Designing a Future We Can All Enjoy

Psalm 85:8-13 NRSV

8 Let me hear what God the Lord will speak,
for he will speak peace to his people,
to his faithful, to those who turn to him in their hearts.
9 Surely his salvation is at hand for those who fear him,
that his glory may dwell in our land.
10 Steadfast love and faithfulness will meet;
righteousness and peace will kiss each other.
11 Faithfulness will spring up from the ground,
and righteousness will look down from the sky.
12 The Lord will give what is good,
and our land will yield its increase.
13 Righteousness will go before him,
and will make a path for his steps.

Background
We’re back in the Psalms this morning. Right before this psalm, Psalm 84 describes the beauty and majesty of worship in God’s courts. We can all resonate with that after some time away! In your own devotional period, read Psalm 85 as an affirmation. Where does this psalm resonate for you in your life?

Today’s lesson will focus on designing a future we can all enjoy.
Read the scripture out loud together.

What’s happening during this passage?
The psalmist rejoices in what the Lord “will speak.” Of course, it will be “peace to his people.” Salvation is available to those who fear him. (The Hebrew word for “fear” in this context means something more like “reverence” than “be afraid of”). Love and faithfulness will combine, and justice and peace will “kiss each other.” Even more, faithfulness will “spring up from the ground” like a plant and righteousness will look down “from the sky.” God will give what is good and there will be material benefits on the land.

What do you notice about the verbs here?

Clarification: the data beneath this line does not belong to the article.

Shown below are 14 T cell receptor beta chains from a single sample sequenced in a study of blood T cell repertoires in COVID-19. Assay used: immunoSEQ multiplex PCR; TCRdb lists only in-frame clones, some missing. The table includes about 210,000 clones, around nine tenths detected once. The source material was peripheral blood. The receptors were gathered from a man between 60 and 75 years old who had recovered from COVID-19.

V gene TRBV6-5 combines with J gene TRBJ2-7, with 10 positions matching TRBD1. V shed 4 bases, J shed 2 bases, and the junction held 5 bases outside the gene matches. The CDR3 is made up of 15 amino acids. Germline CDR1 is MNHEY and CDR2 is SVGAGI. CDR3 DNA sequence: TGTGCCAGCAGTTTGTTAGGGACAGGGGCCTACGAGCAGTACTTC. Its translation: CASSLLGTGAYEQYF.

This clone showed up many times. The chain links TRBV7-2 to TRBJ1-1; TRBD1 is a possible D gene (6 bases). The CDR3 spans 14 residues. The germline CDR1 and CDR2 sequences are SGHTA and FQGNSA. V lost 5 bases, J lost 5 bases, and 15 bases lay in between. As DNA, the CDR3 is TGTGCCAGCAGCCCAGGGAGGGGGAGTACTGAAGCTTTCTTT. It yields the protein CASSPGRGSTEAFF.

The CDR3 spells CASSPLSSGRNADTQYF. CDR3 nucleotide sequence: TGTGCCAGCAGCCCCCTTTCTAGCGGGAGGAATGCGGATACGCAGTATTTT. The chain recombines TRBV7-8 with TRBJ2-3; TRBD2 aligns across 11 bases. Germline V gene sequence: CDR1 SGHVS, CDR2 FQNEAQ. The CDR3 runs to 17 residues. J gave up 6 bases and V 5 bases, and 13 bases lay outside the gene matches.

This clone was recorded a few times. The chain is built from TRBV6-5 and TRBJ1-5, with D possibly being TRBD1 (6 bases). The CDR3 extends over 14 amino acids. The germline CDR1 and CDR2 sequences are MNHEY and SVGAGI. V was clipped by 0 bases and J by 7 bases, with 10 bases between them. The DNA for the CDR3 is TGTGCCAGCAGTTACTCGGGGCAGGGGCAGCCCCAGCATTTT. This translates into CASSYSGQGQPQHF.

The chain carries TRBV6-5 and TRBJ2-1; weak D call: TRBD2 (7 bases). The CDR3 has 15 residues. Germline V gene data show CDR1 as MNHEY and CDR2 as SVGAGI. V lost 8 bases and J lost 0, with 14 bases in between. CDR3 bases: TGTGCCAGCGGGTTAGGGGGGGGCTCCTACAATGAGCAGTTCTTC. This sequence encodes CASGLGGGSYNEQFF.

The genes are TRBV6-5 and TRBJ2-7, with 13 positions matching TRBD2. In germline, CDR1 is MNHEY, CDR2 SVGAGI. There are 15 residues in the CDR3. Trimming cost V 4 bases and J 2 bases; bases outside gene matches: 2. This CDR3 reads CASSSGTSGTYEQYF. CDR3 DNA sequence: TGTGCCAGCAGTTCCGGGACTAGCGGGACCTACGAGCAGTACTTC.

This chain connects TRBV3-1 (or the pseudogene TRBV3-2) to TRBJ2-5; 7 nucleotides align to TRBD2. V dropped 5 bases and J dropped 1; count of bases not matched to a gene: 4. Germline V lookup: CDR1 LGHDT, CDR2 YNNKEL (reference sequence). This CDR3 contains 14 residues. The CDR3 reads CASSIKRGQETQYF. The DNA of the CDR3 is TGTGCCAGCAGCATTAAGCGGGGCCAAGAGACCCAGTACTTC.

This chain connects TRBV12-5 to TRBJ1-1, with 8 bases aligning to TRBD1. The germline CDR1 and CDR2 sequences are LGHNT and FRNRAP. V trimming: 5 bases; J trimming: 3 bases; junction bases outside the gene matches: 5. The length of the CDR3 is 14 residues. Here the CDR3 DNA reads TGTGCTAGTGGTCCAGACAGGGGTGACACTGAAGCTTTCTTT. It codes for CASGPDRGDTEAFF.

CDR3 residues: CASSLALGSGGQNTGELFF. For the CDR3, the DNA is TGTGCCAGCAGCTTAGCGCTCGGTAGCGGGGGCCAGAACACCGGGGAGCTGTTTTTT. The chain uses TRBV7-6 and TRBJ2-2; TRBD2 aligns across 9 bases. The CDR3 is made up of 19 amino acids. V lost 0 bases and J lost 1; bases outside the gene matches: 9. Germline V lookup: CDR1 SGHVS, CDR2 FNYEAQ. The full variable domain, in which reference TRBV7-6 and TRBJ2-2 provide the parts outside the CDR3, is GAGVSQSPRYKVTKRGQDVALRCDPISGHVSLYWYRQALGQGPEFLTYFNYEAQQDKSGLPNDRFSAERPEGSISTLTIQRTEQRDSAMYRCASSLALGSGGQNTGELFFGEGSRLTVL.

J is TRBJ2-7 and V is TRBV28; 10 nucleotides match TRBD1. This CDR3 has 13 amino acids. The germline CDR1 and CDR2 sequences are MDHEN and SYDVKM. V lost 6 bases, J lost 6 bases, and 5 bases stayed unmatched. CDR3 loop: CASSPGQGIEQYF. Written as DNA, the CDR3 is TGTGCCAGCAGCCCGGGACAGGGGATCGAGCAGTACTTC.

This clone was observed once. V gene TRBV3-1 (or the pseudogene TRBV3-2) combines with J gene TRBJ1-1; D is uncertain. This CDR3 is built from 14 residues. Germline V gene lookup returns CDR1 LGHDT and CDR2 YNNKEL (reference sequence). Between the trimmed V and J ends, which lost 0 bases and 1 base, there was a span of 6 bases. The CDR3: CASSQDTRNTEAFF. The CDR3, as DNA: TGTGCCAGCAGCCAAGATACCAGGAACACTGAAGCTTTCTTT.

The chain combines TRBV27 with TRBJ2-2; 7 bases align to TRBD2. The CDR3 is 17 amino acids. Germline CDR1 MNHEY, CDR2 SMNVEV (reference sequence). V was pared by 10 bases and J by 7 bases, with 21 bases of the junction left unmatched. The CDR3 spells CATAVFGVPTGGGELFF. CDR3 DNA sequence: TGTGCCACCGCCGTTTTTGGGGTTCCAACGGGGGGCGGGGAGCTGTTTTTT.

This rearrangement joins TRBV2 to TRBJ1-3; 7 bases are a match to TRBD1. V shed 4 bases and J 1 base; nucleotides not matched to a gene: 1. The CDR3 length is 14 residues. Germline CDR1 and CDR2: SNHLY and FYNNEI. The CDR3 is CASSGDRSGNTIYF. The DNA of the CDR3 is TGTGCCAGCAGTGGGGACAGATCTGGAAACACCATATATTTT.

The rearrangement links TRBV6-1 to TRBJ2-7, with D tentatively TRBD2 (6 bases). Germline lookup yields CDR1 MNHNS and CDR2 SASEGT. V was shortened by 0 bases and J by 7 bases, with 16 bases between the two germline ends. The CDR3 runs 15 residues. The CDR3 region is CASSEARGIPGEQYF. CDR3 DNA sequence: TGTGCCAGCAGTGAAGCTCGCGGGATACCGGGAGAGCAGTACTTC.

Every verb is preceded by the word “will.” As in, it has not happened yet, but it will.
Will Speak. Will meet. Will kiss. Will spring. Will look down. Will give. Will yield. Will go. Will make a path. Every single thing that happens here is happening in the future. Texts like these make good affirmations because they help us to envision the future of possibility. When coaches are supporting athletes in new techniques, they tell them “Imagine yourself making this spin, push yourself into this flip.” Envisioning the future helps us create it.

What happens if you don’t believe it yet?
The psalmist imagines a future in which blessings, restoration, wellness, righteousness, salvation, and peace all happen. It will be so encompassing that those good things will come from the Earth and the sky. This takes a good amount of imagination and discipline to see the future coming together in such a way. Especially if everything around you presently suggests that such an imagination is… foolish.

Professor Beth Tanner of New Brunswick Theological Seminary argues that “Many scholars see this psalm in light of the exile and this as a prayer for restoration after the exile was over.” But that’s not the only context where this could have been written. Further:

Over and over, the people found ways to turn from God either out of fear, lack of faith, greed, or in a search for other gods. These verses are then not about one event, but they reflect all of the times that God has restored “the fortunes” of Jacob. “Fortunes” (NRSV, NIV) is best understood not in terms of monetary gain, but as a restoration of the community to full communion with God. Tate suggests a meaning of “well-being” instead of “fortunes”